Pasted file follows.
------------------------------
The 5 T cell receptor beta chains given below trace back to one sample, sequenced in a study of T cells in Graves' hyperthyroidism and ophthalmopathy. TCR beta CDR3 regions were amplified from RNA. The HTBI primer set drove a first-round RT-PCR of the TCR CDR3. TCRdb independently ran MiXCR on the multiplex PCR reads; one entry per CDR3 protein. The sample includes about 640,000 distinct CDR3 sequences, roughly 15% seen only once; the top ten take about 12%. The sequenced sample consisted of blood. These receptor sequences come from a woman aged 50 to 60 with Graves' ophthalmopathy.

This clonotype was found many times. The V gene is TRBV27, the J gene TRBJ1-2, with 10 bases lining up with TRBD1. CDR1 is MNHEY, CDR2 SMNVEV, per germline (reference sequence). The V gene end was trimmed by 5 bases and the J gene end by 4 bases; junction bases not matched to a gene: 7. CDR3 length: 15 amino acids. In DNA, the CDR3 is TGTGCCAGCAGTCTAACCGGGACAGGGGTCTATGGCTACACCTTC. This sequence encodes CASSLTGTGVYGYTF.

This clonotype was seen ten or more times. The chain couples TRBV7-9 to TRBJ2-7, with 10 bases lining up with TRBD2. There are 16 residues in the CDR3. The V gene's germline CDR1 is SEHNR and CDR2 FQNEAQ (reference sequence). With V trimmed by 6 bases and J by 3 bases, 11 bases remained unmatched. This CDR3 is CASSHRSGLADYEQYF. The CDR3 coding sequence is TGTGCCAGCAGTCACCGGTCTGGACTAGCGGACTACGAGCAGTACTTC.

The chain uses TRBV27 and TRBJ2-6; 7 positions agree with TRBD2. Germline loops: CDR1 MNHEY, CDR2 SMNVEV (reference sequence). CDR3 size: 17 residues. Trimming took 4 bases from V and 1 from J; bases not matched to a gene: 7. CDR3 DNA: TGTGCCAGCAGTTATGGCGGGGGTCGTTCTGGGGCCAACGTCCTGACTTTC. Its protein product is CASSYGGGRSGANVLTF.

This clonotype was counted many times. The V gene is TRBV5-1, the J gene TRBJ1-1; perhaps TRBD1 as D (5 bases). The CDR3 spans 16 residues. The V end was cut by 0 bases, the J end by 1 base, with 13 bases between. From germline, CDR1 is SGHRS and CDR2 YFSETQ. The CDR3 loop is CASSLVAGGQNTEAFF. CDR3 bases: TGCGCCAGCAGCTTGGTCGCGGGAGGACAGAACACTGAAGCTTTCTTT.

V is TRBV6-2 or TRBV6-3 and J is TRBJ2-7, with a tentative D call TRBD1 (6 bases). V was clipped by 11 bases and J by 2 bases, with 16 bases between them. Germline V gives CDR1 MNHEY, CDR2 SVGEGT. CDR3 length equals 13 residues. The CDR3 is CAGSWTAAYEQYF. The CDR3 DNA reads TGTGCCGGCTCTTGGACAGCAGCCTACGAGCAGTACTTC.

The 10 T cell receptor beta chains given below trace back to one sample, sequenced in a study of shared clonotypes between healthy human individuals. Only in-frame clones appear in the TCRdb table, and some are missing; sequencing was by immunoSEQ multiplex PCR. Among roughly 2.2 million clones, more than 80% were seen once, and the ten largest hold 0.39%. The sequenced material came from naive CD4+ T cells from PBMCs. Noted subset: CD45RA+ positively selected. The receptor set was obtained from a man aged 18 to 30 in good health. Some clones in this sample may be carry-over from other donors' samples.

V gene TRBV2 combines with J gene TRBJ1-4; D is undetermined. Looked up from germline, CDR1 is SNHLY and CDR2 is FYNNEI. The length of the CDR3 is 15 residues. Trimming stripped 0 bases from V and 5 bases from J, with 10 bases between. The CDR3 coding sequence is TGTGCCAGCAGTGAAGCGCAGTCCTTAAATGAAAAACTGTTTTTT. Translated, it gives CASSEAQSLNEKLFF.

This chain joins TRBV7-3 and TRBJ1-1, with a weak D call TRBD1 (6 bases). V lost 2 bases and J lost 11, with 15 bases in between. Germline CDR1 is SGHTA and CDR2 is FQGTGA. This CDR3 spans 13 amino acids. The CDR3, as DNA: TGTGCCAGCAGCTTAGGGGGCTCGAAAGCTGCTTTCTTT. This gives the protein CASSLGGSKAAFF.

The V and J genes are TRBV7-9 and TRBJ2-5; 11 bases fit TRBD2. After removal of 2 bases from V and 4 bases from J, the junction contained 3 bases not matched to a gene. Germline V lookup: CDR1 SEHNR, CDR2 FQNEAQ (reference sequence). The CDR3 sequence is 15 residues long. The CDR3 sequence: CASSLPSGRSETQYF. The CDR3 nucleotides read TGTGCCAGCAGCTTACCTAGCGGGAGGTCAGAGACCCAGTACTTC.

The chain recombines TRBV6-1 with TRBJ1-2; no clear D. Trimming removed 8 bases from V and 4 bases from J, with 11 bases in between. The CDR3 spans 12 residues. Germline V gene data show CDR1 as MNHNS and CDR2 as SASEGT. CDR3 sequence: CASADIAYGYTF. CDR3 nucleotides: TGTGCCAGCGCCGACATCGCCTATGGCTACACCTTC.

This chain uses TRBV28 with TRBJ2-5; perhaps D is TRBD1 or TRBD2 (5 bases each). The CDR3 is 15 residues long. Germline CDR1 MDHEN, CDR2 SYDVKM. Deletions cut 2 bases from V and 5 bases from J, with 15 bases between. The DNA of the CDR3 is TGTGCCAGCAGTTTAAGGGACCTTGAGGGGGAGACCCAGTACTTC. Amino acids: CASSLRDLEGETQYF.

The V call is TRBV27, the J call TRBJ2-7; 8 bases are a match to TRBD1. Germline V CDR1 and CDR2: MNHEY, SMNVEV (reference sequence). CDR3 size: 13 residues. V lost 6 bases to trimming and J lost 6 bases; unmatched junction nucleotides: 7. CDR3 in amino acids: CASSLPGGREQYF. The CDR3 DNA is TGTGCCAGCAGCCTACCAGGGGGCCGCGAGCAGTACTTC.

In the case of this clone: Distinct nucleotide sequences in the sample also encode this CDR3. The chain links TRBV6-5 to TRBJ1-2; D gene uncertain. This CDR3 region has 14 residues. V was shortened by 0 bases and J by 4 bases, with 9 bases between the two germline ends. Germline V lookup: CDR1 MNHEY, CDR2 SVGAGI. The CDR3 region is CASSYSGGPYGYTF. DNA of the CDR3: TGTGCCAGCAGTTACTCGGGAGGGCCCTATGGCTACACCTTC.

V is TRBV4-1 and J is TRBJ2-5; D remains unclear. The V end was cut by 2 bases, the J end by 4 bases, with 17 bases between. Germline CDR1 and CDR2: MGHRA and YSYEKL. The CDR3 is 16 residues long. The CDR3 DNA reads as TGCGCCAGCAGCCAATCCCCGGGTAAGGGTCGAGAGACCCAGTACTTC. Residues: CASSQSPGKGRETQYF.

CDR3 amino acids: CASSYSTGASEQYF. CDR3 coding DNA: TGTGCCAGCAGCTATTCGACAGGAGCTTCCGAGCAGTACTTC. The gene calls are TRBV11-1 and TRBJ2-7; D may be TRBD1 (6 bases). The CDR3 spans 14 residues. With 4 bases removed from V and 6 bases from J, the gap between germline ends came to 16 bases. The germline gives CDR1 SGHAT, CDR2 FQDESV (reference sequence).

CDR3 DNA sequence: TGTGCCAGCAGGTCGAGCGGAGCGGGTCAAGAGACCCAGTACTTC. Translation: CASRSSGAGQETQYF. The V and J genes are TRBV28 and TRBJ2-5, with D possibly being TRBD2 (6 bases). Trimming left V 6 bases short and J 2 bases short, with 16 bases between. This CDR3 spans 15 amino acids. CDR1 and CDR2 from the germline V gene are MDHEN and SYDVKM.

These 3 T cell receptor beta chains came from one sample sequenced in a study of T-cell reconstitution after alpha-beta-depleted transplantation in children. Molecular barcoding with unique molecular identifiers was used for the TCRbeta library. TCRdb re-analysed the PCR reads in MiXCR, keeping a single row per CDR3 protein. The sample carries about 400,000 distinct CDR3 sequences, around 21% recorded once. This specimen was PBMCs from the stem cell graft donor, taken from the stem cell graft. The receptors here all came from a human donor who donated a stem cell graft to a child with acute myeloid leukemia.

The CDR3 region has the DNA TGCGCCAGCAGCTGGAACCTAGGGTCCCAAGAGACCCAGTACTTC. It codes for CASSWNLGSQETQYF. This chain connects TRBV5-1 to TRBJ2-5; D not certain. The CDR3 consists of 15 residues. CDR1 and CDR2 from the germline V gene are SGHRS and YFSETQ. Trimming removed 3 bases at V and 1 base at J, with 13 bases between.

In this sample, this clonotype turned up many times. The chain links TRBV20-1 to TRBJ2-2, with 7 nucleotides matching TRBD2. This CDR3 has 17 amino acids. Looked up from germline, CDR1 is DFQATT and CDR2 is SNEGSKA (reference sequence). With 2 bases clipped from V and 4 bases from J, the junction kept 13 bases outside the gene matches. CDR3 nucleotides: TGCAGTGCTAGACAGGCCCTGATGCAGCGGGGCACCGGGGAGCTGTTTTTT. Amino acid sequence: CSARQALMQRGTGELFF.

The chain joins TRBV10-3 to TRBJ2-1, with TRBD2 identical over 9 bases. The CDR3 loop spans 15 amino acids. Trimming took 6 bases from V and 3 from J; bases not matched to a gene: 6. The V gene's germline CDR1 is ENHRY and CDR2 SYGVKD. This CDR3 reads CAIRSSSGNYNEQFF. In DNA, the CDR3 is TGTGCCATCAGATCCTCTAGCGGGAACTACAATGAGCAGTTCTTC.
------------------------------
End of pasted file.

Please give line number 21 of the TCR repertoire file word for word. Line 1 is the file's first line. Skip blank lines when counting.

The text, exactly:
The chain joins TRBV10-3 to TRBJ2-1, with TRBD2 identical over 9 bases. The CDR3 loop spans 15 amino acids. Trimming took 6 bases from V and 3 from J; bases not matched to a gene: 6. The V gene's germline CDR1 is ENHRY and CDR2 SYGVKD. This CDR3 reads CAIRSSSGNYNEQFF. In DNA, the CDR3 is TGTGCCATCAGATCCTCTAGCGGGAACTACAATGAGCAGTTCTTC.